Join Kacie Hultgren for an in-depth discussion in this video Structure of a 3D print, part of Learning to use MakerBot 3D Printers.
Let's take a look at the structure of a 3D print. A better understanding of the parts of a 3D print and the slicing process behind them, gives you a foundation for optimizing and customizing your print settings in the future. We'll take a close look at the print progress of this Stanford bunny, watching the physical print on the left and a 2D gcode visualization on the right. Let's start at the beginning. Many designs start with a raft. It's an open mesh of plastic that is created by your slicing software to serve as a foundation for the rest of your design.
Next, are the base or floor layers. Each has a shell or a line of plastic that traces the outside of the design. You can control the number of shells during the slicing process. This version has two. Inside, there are many parallel lines of plastic that form a solid layer. By default, the slicer will create three alternating layers to create a solid base. The thickness of these layers is called layer height. Thin layers are less prominent and produce high resolution prints, while thicker layers create low resolutions prints.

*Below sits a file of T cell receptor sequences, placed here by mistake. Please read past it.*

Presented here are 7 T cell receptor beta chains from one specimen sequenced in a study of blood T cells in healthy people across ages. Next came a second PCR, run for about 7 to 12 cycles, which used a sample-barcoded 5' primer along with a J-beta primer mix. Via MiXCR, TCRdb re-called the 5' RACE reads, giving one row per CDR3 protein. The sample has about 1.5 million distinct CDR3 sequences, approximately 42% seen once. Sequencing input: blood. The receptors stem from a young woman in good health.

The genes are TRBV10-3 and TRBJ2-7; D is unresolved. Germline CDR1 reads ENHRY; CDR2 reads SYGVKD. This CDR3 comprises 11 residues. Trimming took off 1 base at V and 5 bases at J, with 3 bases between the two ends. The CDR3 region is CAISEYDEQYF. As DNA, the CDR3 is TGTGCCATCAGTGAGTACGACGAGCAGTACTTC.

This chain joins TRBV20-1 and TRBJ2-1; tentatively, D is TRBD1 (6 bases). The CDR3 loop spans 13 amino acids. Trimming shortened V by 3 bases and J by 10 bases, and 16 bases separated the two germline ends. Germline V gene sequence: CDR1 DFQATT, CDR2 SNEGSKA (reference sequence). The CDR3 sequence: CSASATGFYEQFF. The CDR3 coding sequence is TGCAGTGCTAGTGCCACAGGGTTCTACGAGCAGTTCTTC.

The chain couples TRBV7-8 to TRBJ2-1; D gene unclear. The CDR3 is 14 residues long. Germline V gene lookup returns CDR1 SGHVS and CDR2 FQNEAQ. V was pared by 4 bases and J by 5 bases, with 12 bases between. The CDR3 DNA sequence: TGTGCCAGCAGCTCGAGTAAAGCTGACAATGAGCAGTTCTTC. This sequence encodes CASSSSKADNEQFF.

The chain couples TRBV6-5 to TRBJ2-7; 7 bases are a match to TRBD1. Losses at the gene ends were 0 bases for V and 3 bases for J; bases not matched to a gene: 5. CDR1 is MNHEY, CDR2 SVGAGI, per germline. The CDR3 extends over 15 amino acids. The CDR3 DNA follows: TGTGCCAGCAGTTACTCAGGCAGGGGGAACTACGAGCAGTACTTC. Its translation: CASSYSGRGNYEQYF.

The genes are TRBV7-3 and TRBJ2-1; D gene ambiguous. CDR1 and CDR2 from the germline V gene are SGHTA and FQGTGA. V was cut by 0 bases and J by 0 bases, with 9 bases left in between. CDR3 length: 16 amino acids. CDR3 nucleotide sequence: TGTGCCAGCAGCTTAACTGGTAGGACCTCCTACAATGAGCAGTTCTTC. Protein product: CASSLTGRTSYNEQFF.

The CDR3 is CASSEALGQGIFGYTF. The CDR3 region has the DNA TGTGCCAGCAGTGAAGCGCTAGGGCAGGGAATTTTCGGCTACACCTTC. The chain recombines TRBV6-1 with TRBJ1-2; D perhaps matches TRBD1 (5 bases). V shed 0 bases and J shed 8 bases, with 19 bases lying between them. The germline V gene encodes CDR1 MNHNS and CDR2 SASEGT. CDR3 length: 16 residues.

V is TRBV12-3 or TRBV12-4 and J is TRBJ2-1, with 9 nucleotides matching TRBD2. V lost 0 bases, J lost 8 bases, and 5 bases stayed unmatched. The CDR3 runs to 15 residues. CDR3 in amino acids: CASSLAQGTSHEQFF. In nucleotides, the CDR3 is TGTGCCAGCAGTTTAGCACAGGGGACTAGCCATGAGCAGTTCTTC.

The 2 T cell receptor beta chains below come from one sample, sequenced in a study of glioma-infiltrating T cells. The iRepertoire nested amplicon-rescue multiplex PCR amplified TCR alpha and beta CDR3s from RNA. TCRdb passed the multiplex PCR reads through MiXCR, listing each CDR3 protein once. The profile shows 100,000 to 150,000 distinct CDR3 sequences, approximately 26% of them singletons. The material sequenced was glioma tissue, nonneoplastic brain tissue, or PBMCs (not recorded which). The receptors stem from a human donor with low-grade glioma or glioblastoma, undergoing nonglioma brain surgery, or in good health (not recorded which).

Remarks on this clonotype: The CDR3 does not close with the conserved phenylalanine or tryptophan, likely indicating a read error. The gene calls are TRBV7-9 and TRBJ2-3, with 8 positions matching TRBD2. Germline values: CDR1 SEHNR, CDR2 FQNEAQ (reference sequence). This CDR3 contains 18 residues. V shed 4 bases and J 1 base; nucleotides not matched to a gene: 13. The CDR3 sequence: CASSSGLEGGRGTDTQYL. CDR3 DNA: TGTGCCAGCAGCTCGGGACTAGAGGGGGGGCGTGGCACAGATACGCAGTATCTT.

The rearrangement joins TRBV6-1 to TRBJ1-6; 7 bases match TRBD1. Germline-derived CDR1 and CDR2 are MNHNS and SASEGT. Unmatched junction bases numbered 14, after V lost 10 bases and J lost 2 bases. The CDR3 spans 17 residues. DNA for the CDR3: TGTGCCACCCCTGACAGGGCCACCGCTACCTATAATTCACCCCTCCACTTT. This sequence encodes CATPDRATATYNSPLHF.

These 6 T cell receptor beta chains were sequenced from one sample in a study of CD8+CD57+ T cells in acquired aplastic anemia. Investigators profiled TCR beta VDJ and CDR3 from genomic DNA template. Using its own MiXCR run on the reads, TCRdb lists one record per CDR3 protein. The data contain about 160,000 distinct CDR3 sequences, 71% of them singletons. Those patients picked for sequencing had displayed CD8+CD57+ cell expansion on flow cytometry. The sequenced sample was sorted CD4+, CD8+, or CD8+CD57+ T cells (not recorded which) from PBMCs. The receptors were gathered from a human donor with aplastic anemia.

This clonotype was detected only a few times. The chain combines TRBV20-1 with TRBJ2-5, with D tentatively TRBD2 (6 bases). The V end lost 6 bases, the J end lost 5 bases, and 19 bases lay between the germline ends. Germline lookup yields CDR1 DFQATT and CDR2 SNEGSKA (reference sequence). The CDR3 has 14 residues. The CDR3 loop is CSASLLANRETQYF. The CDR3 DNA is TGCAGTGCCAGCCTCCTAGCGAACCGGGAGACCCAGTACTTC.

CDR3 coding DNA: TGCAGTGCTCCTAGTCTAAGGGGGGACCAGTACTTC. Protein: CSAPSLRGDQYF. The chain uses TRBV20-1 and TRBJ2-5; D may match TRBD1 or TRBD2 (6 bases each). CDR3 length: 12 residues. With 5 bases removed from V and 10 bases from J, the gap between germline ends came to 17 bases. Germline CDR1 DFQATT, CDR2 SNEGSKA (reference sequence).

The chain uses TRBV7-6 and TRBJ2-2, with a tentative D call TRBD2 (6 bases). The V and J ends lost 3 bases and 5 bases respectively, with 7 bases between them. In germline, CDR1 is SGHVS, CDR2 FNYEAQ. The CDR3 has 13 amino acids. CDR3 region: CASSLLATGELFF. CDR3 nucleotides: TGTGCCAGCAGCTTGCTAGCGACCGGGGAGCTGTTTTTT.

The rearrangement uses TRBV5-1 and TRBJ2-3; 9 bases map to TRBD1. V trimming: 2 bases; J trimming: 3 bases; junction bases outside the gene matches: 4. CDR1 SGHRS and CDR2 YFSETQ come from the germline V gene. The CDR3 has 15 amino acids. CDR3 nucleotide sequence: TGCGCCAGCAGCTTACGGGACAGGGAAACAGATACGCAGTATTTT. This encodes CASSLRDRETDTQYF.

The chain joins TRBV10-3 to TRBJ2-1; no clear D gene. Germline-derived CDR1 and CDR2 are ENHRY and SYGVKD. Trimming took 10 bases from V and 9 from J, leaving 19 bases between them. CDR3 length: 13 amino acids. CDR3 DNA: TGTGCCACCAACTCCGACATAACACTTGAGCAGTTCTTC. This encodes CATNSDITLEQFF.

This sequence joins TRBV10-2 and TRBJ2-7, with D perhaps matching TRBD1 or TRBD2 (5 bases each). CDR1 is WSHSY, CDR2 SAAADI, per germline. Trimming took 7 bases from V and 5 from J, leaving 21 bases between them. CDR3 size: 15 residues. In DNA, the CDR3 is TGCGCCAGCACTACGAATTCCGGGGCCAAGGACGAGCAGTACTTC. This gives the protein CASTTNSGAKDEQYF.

Then we move on to the standard print layers. Again, these layers have shells, but instead of a solid fill the inside contains a pattern called infill. This was printed at 10% infill, but you can choose the density from a low percentage like 5% to a much more dense 50%. There are also multiple patterns like line or hexagonal, or some decorative options as well. Near the top of the print or anywhere that the print starts to flatten out you'll see solid fill layers.
These surface layers are called roof layers. They work the same as the base layers. It leaves three alternating layers of solid lines. In a 3D print any overhangs over 45 degrees require support material. The bunny's ears just at that threshold, so we can choose to print with or without support material. When you use support material, the 3-D printer generates thin layers of plastic that support the overhanging geometry during printing and can later be broken away.
That's the basics. There are more variables if you look deeper. If you want to get into the nitty-gritty, you can change dozens of variables that interpret how the design is printed. But for now, we'll explore these customization options in more detail.
Want more? Check out Up and Running with 3D Printing for information on creating your own 3D designs to print and other 3D printing technology on the market.